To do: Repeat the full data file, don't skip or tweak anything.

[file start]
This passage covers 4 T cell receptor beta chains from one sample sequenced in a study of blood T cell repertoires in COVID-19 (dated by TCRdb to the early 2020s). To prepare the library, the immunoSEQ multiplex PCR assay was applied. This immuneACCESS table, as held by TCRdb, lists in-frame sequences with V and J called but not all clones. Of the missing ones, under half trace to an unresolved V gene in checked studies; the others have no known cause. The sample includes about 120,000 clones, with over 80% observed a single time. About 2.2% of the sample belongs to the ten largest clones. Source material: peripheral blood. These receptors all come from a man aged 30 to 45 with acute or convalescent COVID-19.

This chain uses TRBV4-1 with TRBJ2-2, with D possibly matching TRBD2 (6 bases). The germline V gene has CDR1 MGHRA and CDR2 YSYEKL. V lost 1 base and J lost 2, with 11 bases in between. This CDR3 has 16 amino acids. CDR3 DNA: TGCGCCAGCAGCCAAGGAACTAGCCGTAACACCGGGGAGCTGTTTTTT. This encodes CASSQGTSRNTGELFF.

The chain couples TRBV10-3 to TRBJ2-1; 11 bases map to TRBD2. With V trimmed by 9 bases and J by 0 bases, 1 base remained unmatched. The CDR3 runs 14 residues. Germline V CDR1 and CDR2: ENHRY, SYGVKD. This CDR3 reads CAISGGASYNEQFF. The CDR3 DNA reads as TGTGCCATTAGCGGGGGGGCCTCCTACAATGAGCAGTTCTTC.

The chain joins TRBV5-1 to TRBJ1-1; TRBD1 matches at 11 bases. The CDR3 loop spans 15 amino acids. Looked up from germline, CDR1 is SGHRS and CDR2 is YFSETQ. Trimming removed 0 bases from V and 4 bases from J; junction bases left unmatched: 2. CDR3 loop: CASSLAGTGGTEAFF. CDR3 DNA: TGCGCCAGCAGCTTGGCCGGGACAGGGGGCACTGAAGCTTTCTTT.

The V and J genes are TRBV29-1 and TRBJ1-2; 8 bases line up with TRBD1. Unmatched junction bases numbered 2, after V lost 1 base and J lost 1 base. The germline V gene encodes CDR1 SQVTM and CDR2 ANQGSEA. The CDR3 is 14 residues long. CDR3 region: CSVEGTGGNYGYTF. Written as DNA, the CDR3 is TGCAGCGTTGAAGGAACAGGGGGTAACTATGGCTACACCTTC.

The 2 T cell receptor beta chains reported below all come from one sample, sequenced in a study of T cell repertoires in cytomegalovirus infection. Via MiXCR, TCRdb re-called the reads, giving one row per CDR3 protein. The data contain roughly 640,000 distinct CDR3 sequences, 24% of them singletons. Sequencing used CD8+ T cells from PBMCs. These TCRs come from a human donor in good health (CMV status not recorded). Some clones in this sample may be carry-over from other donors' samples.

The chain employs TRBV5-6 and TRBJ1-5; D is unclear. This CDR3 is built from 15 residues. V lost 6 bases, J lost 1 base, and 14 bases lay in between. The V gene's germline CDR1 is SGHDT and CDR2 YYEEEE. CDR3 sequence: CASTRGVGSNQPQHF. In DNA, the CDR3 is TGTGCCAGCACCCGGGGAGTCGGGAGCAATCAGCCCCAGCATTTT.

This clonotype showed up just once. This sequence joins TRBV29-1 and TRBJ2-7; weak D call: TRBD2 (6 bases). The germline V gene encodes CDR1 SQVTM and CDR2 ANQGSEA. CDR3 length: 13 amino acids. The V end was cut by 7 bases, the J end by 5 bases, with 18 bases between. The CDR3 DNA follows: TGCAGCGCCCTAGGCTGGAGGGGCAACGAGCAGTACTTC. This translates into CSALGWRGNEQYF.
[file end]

This passage covers 4 T cell receptor beta chains from one sample sequenced in a study of blood T cell repertoires in COVID-19 (dated by TCRdb to the early 2020s). To prepare the library, the immunoSEQ multiplex PCR assay was applied. This immuneACCESS table, as held by TCRdb, lists in-frame sequences with V and J called but not all clones. Of the missing ones, under half trace to an unresolved V gene in checked studies; the others have no known cause. The sample includes about 120,000 clones, with over 80% observed a single time. About 2.2% of the sample belongs to the ten largest clones. Source material: peripheral blood. These receptors all come from a man aged 30 to 45 with acute or convalescent COVID-19.

This chain uses TRBV4-1 with TRBJ2-2, with D possibly matching TRBD2 (6 bases). The germline V gene has CDR1 MGHRA and CDR2 YSYEKL. V lost 1 base and J lost 2, with 11 bases in between. This CDR3 has 16 amino acids. CDR3 DNA: TGCGCCAGCAGCCAAGGAACTAGCCGTAACACCGGGGAGCTGTTTTTT. This encodes CASSQGTSRNTGELFF.

The chain couples TRBV10-3 to TRBJ2-1; 11 bases map to TRBD2. With V trimmed by 9 bases and J by 0 bases, 1 base remained unmatched. The CDR3 runs 14 residues. Germline V CDR1 and CDR2: ENHRY, SYGVKD. This CDR3 reads CAISGGASYNEQFF. The CDR3 DNA reads as TGTGCCATTAGCGGGGGGGCCTCCTACAATGAGCAGTTCTTC.

The chain joins TRBV5-1 to TRBJ1-1; TRBD1 matches at 11 bases. The CDR3 loop spans 15 amino acids. Looked up from germline, CDR1 is SGHRS and CDR2 is YFSETQ. Trimming removed 0 bases from V and 4 bases from J; junction bases left unmatched: 2. CDR3 loop: CASSLAGTGGTEAFF. CDR3 DNA: TGCGCCAGCAGCTTGGCCGGGACAGGGGGCACTGAAGCTTTCTTT.

The V and J genes are TRBV29-1 and TRBJ1-2; 8 bases line up with TRBD1. Unmatched junction bases numbered 2, after V lost 1 base and J lost 1 base. The germline V gene encodes CDR1 SQVTM and CDR2 ANQGSEA. The CDR3 is 14 residues long. CDR3 region: CSVEGTGGNYGYTF. Written as DNA, the CDR3 is TGCAGCGTTGAAGGAACAGGGGGTAACTATGGCTACACCTTC.

The 2 T cell receptor beta chains reported below all come from one sample, sequenced in a study of T cell repertoires in cytomegalovirus infection. Via MiXCR, TCRdb re-called the reads, giving one row per CDR3 protein. The data contain roughly 640,000 distinct CDR3 sequences, 24% of them singletons. Sequencing used CD8+ T cells from PBMCs. These TCRs come from a human donor in good health (CMV status not recorded). Some clones in this sample may be carry-over from other donors' samples.

The chain employs TRBV5-6 and TRBJ1-5; D is unclear. This CDR3 is built from 15 residues. V lost 6 bases, J lost 1 base, and 14 bases lay in between. The V gene's germline CDR1 is SGHDT and CDR2 YYEEEE. CDR3 sequence: CASTRGVGSNQPQHF. In DNA, the CDR3 is TGTGCCAGCACCCGGGGAGTCGGGAGCAATCAGCCCCAGCATTTT.

This clonotype showed up just once. This sequence joins TRBV29-1 and TRBJ2-7; weak D call: TRBD2 (6 bases). The germline V gene encodes CDR1 SQVTM and CDR2 ANQGSEA. CDR3 length: 13 amino acids. The V end was cut by 7 bases, the J end by 5 bases, with 18 bases between. The CDR3 DNA follows: TGCAGCGCCCTAGGCTGGAGGGGCAACGAGCAGTACTTC. This translates into CSALGWRGNEQYF.